• Peter Haynes and Louise Doyle

    Peter Haynes and Louise Doyle

  • Neil Doody and Amanda Briggs

    Neil Doody and Amanda Briggs

  • The Dealer is the Devil by Adrian Newstead

    The Dealer is the Devil by Adrian Newstead

  • Patrick Troy and Judith Ajanai

    Patrick Troy and Judith Ajanai

  • Rosie Goldfeder and Diego Ramirez

    Rosie Goldfeder and Diego Ramirez

  • Nancy Severs and Helen Tiernan

    Nancy Severs and Helen Tiernan

  • Tingari Cycle by Dr. George Tjapaltjarri

    Tingari Cycle by Dr. George Tjapaltjarri

  • Lynne Tacy and Bernie Yates

    Lynne Tacy and Bernie Yates

  • Adrian Newstead of Coo-ee Aborifinal Art Gallery

    Adrian Newstead of Coo-ee Aborifinal Art Gallery

  • Lola Wilkins and Jeanette Brand

    Lola Wilkins and Jeanette Brand

  • Christiane Vivanco and David Brand

    Christiane Vivanco and David Brand

  • Chris Stephens and Richard Rowe

    Chris Stephens and Richard Rowe

  • Anna Damiano, Elliot Williams and Beatriz Vivanco

    Anna Damiano, Elliot Williams and Beatriz Vivanco

  • Martin Gascoigne and Adrian Severs

    Martin Gascoigne and Adrian Severs

  • Tambarella (Comet) by Freddie Timms

    Tambarella (Comet) by Freddie Timms

  • Adrian and Anne Newstead

    Adrian and Anne Newstead

  • Old Texas Downs by Queenie McKenzie

    Old Texas Downs by Queenie McKenzie

Nancy Sever's Aboriginal Art Exhibition

13 July 2014

NAIDOC was originally an acronym for National Aborigines and Islanders Day Observance Committee to acknowledge and celebrate the history culture and achievements of our first Australians but today it names the July events that have spread across Australia to communities finding new and innovative ways to celebrate.

That history, culture and achievement is on display in a significant exhibition of art from four exceptional aboriginal artists - Queenie McKenzie, Freddie Timms, Gloria Petyarre and Dr. George Tjapaltjarri - at Nancy Sever’s Kingston Gallery.

Called Caring for Country, a celestial event is among the paintings of Freddie Timms, and it caught my eye.  ‘Tambarella’ (Comet) is a moment captured by this Kimberley man, a stockman and friend of the great Rover Thomas who had a lasting influence on his work, and is evidence of Timms’ deep sense of attachment to the big sky and the big country of his experience and an ability to paint aerial landscapes. He was obviously gazing skyward at just the right moment and I’d love to know when and where it was.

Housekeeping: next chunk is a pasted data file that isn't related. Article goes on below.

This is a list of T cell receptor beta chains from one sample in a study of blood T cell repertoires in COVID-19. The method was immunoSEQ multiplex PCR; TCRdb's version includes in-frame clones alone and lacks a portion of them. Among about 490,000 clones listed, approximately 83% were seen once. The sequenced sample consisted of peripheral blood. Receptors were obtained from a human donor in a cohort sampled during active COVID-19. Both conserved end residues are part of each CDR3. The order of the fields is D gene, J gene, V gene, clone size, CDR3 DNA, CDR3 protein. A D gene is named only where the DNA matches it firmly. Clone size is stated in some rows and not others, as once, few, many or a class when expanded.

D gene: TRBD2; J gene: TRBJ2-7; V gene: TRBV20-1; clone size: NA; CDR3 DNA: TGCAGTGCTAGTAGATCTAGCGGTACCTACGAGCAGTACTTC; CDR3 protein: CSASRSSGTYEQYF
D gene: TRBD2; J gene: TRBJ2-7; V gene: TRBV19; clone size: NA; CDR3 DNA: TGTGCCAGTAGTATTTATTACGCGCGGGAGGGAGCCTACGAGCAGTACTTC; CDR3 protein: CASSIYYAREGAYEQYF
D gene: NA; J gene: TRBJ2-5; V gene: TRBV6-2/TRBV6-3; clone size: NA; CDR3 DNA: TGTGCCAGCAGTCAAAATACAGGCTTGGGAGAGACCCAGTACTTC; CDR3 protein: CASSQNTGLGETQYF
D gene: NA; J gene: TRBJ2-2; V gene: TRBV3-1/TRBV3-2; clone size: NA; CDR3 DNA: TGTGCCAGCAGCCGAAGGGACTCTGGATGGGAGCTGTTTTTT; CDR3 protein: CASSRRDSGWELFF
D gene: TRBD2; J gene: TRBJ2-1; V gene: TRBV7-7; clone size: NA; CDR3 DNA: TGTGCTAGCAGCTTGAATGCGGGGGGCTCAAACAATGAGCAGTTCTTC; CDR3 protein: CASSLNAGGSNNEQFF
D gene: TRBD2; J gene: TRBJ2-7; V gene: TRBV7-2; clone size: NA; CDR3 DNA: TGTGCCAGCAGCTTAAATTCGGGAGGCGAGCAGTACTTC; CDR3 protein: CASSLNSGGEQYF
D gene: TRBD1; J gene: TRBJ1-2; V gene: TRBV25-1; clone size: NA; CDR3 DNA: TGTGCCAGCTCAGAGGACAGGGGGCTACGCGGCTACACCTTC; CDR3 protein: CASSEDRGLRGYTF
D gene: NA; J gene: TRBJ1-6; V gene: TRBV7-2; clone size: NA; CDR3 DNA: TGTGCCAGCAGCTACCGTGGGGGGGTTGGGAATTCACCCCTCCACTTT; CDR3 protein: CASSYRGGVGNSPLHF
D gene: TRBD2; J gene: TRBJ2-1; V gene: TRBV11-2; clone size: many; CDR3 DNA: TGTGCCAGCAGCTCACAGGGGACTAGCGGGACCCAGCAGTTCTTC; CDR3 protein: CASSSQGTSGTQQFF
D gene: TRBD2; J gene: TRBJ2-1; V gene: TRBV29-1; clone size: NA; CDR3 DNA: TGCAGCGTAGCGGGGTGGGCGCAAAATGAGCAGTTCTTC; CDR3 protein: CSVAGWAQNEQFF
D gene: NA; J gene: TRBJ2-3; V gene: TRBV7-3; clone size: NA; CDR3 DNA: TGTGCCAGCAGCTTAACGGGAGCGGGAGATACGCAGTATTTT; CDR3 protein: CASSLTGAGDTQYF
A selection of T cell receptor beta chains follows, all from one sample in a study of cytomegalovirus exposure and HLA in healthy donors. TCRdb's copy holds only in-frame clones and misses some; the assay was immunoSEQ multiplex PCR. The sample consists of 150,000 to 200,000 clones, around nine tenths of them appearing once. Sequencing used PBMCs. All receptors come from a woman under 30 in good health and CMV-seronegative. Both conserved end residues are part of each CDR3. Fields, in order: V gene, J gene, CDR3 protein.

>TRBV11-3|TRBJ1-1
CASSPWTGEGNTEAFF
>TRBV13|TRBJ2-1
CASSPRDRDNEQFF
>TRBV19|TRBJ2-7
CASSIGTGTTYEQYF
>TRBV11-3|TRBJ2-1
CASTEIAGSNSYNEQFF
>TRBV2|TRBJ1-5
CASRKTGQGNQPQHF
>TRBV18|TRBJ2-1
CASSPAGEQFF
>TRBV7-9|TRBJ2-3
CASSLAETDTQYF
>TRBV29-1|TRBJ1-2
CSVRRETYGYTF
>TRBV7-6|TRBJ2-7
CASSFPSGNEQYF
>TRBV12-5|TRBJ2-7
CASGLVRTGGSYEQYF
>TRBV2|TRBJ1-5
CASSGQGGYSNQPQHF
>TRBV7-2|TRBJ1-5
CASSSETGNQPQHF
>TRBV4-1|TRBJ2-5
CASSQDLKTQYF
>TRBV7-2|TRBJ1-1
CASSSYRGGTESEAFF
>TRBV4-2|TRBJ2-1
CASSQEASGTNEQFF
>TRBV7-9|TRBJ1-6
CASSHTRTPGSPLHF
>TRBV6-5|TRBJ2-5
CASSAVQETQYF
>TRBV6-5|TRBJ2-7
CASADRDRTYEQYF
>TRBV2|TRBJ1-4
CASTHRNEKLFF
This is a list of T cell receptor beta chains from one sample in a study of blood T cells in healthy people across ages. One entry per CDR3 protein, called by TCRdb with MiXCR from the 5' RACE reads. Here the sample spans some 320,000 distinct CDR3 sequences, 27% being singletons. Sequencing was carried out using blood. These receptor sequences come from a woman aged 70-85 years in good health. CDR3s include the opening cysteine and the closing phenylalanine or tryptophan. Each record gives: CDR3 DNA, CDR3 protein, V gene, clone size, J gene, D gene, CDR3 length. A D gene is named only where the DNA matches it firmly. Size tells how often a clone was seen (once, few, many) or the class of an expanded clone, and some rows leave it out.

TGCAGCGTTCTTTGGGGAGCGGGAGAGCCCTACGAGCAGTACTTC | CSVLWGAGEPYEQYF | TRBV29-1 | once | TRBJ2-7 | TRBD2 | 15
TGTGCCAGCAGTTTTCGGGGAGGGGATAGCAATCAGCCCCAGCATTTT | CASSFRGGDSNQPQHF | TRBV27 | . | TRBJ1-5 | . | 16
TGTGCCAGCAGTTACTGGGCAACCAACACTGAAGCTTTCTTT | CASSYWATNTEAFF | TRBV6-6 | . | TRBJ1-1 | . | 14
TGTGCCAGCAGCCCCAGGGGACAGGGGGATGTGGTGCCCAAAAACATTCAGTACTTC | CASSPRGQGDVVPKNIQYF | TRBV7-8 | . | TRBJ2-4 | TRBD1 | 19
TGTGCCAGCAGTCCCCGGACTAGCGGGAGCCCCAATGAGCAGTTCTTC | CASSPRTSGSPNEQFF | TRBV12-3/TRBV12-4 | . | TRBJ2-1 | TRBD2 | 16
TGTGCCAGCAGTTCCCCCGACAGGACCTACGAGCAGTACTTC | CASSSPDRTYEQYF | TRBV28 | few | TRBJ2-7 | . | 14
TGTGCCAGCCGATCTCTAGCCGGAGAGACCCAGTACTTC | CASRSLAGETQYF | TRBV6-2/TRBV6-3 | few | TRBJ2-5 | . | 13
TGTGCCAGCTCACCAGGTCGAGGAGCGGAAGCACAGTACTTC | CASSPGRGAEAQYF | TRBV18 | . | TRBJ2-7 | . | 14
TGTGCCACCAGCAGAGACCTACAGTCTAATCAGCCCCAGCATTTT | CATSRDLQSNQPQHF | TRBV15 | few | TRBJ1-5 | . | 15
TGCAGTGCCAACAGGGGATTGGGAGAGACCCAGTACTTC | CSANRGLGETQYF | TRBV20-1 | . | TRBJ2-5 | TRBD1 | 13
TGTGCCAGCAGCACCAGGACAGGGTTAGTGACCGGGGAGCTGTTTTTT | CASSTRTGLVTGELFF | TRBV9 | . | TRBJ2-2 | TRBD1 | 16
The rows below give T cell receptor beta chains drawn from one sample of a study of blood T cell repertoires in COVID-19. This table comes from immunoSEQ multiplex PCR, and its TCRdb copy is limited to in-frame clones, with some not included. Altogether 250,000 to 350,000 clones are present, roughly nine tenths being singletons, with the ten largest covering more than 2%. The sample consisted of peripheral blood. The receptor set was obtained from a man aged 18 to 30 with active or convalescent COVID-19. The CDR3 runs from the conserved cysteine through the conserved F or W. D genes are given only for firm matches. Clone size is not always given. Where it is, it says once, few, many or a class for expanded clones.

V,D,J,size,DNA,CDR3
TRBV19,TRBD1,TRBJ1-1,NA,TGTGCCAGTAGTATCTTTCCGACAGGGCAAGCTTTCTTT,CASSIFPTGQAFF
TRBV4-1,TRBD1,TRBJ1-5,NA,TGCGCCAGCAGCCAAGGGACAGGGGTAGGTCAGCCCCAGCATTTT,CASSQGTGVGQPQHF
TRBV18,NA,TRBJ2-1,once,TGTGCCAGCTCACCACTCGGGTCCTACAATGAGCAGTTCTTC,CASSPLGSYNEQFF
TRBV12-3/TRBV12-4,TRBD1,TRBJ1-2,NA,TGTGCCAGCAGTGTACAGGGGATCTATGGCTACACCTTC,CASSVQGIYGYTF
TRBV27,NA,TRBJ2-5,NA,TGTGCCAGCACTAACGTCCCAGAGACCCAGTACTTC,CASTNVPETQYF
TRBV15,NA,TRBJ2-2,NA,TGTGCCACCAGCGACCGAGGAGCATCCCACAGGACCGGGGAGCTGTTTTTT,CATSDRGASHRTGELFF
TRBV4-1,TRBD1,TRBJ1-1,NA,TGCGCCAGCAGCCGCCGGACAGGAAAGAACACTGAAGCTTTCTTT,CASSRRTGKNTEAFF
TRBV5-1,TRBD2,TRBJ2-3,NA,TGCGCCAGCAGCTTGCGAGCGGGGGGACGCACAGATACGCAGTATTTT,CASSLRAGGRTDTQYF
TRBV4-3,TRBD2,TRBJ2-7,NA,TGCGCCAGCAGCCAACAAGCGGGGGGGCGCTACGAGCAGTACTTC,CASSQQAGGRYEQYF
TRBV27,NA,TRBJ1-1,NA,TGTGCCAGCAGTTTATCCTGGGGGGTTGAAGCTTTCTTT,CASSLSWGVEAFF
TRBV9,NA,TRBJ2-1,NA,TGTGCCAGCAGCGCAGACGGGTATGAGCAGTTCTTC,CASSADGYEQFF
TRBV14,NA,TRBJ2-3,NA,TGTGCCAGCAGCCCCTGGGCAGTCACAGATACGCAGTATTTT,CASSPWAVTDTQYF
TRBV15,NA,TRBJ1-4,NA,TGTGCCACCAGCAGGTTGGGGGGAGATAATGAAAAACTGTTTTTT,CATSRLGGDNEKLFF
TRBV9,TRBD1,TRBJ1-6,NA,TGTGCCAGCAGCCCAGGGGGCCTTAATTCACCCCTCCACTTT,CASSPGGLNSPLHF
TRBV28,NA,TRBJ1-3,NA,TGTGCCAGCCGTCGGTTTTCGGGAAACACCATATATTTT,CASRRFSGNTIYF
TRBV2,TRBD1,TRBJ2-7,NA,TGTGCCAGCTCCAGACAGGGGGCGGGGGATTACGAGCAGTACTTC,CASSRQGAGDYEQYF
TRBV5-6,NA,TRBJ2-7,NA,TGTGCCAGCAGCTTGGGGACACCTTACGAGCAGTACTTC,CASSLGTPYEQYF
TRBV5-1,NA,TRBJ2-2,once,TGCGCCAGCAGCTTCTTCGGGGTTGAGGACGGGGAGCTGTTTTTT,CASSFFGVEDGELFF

Gloria Petyarre is an Australian treasure. Her impeccable connections to Aboriginal art heritage is a meander through some fascinating DNA and genetic mixes from Emily, her aunt, to Greeny Purvis Petyarre her cousin. But Gloria is her own woman and the burst of colour, the patterns and optical intensity of her large canvases at the exhibition were a bright spot on a winter’s day.  “Dr.”George Tjapaltjarri didn’t leave the Western Desert until 1964, lived and began painting at Papunya which became a centrifugal force in bringing Aboriginal painting to the art world. The Papunya Painting: Out of the Desert exhibition at the National Museum of Australia in November 2007 a memorable one.

George the Doctor is a medicine man and his disciplined work reflects his knowledge of rituals, body marking and ceremonies, while the lovely work with a palette that softens the contours and profile of her country is that of Queenie McKenzie who captures perfectly the pink tones of the Kimberley, a distinctive aspect of her work. This is an exhibition of four of the best .  
Enjoy the stories for yourself, purchase for pleasure and give our masters of precious and unique Australian Aboriginal art the recognition they deserve until 3 August at Nancy Sever Gallery.